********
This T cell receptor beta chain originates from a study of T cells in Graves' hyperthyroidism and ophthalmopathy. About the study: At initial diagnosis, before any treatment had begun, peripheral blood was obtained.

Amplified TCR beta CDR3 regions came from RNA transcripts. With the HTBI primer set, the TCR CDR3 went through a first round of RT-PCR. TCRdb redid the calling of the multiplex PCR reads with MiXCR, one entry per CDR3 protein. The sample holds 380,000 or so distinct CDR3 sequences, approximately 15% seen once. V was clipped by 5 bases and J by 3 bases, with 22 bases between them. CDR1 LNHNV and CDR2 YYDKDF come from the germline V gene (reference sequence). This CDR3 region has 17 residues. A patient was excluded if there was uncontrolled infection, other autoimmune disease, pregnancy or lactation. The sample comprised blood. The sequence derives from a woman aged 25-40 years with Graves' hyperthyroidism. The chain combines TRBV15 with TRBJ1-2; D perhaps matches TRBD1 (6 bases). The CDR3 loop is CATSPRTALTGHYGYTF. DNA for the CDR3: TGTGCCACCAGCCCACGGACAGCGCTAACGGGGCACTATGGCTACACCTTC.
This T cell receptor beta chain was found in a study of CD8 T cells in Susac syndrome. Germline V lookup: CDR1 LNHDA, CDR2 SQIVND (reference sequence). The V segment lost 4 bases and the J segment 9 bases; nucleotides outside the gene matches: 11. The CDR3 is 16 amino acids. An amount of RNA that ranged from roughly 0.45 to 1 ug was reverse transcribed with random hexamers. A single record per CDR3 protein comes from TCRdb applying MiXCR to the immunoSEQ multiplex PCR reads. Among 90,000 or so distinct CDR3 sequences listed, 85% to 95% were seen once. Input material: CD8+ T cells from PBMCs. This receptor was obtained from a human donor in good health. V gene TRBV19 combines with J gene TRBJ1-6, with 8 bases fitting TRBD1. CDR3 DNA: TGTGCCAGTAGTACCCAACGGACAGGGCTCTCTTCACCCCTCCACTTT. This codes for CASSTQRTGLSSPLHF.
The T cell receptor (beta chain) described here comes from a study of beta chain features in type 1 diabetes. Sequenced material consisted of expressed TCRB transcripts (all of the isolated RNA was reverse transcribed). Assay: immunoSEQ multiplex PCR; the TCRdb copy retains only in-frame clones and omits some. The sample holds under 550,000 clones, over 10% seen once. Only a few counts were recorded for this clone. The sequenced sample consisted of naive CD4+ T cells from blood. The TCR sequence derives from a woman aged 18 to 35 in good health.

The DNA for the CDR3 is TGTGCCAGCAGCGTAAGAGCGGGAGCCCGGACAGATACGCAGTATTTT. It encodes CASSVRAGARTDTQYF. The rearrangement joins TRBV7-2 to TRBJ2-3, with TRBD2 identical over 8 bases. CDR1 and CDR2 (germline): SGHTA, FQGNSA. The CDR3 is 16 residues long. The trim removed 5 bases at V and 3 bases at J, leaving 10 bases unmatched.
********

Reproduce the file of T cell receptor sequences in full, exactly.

This T cell receptor beta chain originates from a study of T cells in Graves' hyperthyroidism and ophthalmopathy. About the study: At initial diagnosis, before any treatment had begun, peripheral blood was obtained.

Amplified TCR beta CDR3 regions came from RNA transcripts. With the HTBI primer set, the TCR CDR3 went through a first round of RT-PCR. TCRdb redid the calling of the multiplex PCR reads with MiXCR, one entry per CDR3 protein. The sample holds 380,000 or so distinct CDR3 sequences, approximately 15% seen once. V was clipped by 5 bases and J by 3 bases, with 22 bases between them. CDR1 LNHNV and CDR2 YYDKDF come from the germline V gene (reference sequence). This CDR3 region has 17 residues. A patient was excluded if there was uncontrolled infection, other autoimmune disease, pregnancy or lactation. The sample comprised blood. The sequence derives from a woman aged 25-40 years with Graves' hyperthyroidism. The chain combines TRBV15 with TRBJ1-2; D perhaps matches TRBD1 (6 bases). The CDR3 loop is CATSPRTALTGHYGYTF. DNA for the CDR3: TGTGCCACCAGCCCACGGACAGCGCTAACGGGGCACTATGGCTACACCTTC.
This T cell receptor beta chain was found in a study of CD8 T cells in Susac syndrome. Germline V lookup: CDR1 LNHDA, CDR2 SQIVND (reference sequence). The V segment lost 4 bases and the J segment 9 bases; nucleotides outside the gene matches: 11. The CDR3 is 16 amino acids. An amount of RNA that ranged from roughly 0.45 to 1 ug was reverse transcribed with random hexamers. A single record per CDR3 protein comes from TCRdb applying MiXCR to the immunoSEQ multiplex PCR reads. Among 90,000 or so distinct CDR3 sequences listed, 85% to 95% were seen once. Input material: CD8+ T cells from PBMCs. This receptor was obtained from a human donor in good health. V gene TRBV19 combines with J gene TRBJ1-6, with 8 bases fitting TRBD1. CDR3 DNA: TGTGCCAGTAGTACCCAACGGACAGGGCTCTCTTCACCCCTCCACTTT. This codes for CASSTQRTGLSSPLHF.
The T cell receptor (beta chain) described here comes from a study of beta chain features in type 1 diabetes. Sequenced material consisted of expressed TCRB transcripts (all of the isolated RNA was reverse transcribed). Assay: immunoSEQ multiplex PCR; the TCRdb copy retains only in-frame clones and omits some. The sample holds under 550,000 clones, over 10% seen once. Only a few counts were recorded for this clone. The sequenced sample consisted of naive CD4+ T cells from blood. The TCR sequence derives from a woman aged 18 to 35 in good health.

The DNA for the CDR3 is TGTGCCAGCAGCGTAAGAGCGGGAGCCCGGACAGATACGCAGTATTTT. It encodes CASSVRAGARTDTQYF. The rearrangement joins TRBV7-2 to TRBJ2-3, with TRBD2 identical over 8 bases. CDR1 and CDR2 (germline): SGHTA, FQGNSA. The CDR3 is 16 residues long. The trim removed 5 bases at V and 3 bases at J, leaving 10 bases unmatched.